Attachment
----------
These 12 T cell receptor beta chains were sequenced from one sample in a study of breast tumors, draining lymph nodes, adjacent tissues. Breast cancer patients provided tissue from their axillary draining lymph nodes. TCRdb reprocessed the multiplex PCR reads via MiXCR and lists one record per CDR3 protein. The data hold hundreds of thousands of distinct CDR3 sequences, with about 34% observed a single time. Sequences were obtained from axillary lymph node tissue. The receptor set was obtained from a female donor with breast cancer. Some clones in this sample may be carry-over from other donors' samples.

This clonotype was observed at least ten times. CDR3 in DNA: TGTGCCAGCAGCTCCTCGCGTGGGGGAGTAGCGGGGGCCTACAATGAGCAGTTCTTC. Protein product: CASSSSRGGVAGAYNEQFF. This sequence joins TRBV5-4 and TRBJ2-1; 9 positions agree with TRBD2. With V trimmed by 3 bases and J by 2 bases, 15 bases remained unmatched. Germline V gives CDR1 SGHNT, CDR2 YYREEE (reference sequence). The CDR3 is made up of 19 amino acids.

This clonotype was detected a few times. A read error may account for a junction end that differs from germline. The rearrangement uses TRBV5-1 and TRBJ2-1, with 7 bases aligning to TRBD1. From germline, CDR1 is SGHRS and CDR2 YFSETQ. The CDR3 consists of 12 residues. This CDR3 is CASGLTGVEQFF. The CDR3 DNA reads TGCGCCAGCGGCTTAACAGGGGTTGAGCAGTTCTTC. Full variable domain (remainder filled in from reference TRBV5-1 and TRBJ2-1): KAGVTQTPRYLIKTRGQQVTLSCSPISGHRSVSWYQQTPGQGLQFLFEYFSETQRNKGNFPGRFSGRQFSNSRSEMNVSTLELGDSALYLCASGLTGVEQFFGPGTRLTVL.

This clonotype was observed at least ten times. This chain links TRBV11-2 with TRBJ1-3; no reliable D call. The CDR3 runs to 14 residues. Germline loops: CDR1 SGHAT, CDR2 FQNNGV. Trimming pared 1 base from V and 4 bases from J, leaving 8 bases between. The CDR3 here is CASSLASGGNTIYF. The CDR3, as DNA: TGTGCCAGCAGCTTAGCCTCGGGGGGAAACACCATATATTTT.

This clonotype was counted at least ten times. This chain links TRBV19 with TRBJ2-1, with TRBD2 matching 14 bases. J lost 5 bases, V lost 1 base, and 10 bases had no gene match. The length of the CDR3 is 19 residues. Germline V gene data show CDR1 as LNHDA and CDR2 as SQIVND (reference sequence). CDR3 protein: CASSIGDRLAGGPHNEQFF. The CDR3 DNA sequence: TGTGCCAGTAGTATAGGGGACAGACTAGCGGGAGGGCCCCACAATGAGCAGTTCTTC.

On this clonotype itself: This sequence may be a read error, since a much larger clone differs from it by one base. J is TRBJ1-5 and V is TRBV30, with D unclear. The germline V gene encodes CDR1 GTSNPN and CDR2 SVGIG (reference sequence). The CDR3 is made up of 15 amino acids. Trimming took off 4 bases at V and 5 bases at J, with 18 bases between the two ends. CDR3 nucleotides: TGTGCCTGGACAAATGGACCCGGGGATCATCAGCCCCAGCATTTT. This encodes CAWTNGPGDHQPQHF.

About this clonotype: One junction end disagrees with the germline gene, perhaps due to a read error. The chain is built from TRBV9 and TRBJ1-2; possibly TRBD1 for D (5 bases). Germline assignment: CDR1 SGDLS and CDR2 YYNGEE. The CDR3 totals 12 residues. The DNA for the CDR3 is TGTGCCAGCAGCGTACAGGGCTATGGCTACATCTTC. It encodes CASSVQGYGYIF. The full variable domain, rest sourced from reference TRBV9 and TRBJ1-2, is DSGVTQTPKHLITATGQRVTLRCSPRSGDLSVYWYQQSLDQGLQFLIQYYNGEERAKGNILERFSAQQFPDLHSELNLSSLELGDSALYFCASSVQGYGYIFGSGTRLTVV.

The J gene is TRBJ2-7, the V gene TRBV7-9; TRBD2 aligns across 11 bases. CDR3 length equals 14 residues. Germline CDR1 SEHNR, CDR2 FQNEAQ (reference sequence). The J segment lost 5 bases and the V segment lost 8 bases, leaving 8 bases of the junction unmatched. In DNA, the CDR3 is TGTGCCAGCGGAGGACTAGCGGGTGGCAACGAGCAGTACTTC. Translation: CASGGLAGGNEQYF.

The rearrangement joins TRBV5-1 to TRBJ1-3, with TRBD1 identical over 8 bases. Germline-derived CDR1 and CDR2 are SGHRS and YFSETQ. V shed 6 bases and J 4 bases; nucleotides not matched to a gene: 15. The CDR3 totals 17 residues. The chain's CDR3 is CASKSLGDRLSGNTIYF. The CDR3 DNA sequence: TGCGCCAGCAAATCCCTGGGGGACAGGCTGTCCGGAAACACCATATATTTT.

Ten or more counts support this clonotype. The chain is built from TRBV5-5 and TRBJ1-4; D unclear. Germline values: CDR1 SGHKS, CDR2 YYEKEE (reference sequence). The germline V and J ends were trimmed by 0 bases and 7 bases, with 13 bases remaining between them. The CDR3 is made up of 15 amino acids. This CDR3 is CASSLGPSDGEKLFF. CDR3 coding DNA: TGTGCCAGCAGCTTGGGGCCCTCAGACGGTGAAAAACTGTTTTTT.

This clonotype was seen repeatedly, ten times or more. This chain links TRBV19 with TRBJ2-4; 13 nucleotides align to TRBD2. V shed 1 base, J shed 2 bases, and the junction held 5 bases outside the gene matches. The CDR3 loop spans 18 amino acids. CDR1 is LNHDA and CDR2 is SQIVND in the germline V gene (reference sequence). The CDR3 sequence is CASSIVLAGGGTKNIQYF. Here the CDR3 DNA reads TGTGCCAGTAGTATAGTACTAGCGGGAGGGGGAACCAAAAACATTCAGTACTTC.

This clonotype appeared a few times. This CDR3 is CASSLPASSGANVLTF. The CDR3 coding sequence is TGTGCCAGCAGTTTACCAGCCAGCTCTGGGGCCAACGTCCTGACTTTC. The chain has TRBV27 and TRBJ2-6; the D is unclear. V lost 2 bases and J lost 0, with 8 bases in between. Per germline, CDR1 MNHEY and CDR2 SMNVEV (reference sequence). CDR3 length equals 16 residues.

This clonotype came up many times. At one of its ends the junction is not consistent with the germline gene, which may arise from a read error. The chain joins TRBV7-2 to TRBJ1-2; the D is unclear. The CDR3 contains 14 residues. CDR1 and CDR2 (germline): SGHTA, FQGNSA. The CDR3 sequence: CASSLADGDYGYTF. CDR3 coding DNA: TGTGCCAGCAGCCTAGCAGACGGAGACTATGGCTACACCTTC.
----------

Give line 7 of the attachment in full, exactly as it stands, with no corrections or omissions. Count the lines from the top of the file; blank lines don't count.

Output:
About this clonotype: One junction end disagrees with the germline gene, perhaps due to a read error. The chain is built from TRBV9 and TRBJ1-2; possibly TRBD1 for D (5 bases). Germline assignment: CDR1 SGDLS and CDR2 YYNGEE. The CDR3 totals 12 residues. The DNA for the CDR3 is TGTGCCAGCAGCGTACAGGGCTATGGCTACATCTTC. It encodes CASSVQGYGYIF. The full variable domain, rest sourced from reference TRBV9 and TRBJ1-2, is DSGVTQTPKHLITATGQRVTLRCSPRSGDLSVYWYQQSLDQGLQFLIQYYNGEERAKGNILERFSAQQFPDLHSELNLSSLELGDSALYFCASSVQGYGYIFGSGTRLTVV.